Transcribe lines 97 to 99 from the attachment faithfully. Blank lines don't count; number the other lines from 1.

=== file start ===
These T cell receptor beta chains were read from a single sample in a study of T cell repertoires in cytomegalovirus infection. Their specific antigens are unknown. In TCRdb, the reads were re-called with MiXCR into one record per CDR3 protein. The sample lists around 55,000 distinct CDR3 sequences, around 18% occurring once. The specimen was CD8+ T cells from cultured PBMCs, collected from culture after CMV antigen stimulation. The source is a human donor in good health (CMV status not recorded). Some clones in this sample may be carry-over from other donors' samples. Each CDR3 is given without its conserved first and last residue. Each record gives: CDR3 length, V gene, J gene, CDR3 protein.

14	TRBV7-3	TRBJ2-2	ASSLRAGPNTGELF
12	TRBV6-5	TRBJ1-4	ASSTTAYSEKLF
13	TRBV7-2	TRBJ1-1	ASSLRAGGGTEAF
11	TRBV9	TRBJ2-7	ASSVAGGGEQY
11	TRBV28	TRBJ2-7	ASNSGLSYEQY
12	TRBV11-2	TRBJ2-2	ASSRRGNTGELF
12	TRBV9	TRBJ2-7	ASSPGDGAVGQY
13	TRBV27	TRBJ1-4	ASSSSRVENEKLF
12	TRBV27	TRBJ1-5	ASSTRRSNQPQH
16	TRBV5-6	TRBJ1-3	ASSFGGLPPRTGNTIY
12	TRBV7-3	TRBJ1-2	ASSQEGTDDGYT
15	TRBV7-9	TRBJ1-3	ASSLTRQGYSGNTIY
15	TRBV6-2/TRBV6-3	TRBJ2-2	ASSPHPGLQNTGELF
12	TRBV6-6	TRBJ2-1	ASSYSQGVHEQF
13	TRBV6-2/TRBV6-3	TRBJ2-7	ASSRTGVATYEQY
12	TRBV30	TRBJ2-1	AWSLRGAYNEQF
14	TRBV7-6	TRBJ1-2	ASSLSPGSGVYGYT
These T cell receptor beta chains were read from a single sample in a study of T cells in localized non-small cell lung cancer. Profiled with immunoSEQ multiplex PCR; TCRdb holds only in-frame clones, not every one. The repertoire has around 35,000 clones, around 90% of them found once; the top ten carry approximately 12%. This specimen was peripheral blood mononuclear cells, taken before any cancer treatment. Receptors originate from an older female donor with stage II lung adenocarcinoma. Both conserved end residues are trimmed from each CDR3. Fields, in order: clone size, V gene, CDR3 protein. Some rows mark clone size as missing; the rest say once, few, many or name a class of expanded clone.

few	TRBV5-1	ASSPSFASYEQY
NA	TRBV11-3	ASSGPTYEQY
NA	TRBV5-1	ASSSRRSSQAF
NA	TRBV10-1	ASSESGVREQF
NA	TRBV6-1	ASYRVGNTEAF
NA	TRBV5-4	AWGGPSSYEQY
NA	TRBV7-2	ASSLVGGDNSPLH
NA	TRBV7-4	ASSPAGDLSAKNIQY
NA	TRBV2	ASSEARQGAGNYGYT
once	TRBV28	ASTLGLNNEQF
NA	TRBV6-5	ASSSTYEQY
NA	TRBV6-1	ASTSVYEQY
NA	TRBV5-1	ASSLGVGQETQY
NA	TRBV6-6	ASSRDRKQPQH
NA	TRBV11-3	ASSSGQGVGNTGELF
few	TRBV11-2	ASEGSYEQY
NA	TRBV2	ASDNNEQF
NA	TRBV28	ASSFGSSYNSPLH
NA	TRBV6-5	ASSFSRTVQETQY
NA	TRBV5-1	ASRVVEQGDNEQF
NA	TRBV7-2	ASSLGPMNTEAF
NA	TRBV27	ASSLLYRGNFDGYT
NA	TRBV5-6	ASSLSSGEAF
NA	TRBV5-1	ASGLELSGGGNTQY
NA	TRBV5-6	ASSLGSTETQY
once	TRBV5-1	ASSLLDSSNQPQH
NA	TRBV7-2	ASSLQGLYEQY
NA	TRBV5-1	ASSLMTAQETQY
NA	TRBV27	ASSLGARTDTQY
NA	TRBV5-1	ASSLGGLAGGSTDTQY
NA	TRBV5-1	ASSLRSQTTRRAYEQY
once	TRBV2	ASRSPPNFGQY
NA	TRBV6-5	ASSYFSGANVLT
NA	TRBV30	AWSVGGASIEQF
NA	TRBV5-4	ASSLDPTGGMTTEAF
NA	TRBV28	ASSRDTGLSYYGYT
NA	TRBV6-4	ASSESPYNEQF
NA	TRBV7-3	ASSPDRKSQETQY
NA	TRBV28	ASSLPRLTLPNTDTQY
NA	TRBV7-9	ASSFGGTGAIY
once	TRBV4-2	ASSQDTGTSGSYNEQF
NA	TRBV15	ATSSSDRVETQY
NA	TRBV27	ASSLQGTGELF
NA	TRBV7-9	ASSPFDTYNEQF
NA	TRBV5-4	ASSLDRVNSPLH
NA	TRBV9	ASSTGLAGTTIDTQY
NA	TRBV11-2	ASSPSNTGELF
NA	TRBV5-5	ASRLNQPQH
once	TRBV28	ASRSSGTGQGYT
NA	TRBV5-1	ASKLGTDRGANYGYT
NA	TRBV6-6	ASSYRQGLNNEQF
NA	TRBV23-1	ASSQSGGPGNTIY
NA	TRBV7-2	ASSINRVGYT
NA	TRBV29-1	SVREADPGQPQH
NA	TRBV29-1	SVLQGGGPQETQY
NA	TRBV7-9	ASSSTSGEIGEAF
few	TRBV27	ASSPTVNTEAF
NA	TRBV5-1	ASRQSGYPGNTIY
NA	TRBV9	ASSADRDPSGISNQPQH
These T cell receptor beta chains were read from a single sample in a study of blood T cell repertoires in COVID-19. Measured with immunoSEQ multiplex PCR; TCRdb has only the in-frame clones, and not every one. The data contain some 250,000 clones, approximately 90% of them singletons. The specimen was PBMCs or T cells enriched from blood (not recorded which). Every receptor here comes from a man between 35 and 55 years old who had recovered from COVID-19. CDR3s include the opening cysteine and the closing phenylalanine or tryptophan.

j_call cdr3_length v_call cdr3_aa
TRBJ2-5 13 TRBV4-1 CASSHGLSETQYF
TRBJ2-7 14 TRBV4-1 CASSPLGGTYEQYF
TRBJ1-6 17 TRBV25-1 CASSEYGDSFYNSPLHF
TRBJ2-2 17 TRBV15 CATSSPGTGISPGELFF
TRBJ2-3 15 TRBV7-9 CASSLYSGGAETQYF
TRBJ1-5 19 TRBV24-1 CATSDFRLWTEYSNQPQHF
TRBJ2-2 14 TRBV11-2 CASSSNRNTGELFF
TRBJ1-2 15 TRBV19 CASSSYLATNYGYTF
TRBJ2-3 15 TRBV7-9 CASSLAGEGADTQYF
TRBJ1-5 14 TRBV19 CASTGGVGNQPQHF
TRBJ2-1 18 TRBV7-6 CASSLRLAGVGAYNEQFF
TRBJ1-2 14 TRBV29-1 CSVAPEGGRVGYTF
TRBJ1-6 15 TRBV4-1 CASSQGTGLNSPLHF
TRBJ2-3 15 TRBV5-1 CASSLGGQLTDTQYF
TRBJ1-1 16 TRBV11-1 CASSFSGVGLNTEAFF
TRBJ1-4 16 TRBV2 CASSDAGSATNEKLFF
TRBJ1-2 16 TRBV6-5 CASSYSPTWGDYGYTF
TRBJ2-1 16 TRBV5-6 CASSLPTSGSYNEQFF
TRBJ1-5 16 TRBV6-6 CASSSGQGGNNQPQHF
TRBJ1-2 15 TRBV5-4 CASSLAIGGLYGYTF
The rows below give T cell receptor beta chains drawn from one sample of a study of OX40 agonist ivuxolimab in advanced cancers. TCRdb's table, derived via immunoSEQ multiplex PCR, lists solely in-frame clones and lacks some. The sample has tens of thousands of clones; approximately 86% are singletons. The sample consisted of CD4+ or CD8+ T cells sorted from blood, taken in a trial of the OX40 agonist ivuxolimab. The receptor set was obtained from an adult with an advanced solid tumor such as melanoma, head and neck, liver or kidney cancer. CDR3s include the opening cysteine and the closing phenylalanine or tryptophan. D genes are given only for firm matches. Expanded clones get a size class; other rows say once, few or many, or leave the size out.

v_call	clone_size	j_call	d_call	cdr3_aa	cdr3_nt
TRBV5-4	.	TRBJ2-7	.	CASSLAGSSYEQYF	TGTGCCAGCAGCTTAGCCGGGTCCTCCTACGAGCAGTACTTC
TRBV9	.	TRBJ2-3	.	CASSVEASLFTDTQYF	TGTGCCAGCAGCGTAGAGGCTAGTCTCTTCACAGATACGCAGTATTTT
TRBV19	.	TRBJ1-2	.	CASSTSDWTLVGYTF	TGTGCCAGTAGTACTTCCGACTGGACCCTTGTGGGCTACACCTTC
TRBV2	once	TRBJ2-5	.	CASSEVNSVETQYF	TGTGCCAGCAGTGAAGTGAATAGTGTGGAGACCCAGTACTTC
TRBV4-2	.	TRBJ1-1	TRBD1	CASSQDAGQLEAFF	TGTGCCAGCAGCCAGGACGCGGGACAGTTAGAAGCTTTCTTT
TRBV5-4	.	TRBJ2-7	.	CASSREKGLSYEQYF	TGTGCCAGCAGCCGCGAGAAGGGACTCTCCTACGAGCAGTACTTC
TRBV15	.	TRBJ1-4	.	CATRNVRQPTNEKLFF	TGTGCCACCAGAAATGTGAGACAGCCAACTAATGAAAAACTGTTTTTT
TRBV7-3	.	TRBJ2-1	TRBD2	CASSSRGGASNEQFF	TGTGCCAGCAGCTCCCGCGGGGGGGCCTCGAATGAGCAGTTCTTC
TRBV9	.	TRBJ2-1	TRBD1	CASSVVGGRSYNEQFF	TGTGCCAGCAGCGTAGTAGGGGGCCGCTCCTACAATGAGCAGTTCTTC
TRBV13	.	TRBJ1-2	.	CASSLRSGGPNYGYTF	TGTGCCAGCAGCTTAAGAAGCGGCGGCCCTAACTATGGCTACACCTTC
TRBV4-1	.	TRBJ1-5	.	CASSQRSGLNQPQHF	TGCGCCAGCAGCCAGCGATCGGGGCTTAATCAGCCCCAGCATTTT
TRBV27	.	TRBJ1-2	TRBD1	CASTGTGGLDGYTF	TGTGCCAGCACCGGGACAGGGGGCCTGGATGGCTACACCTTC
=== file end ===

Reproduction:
TRBJ1-2 16 TRBV6-5 CASSYSPTWGDYGYTF
TRBJ2-1 16 TRBV5-6 CASSLPTSGSYNEQFF
TRBJ1-5 16 TRBV6-6 CASSSGQGGNNQPQHF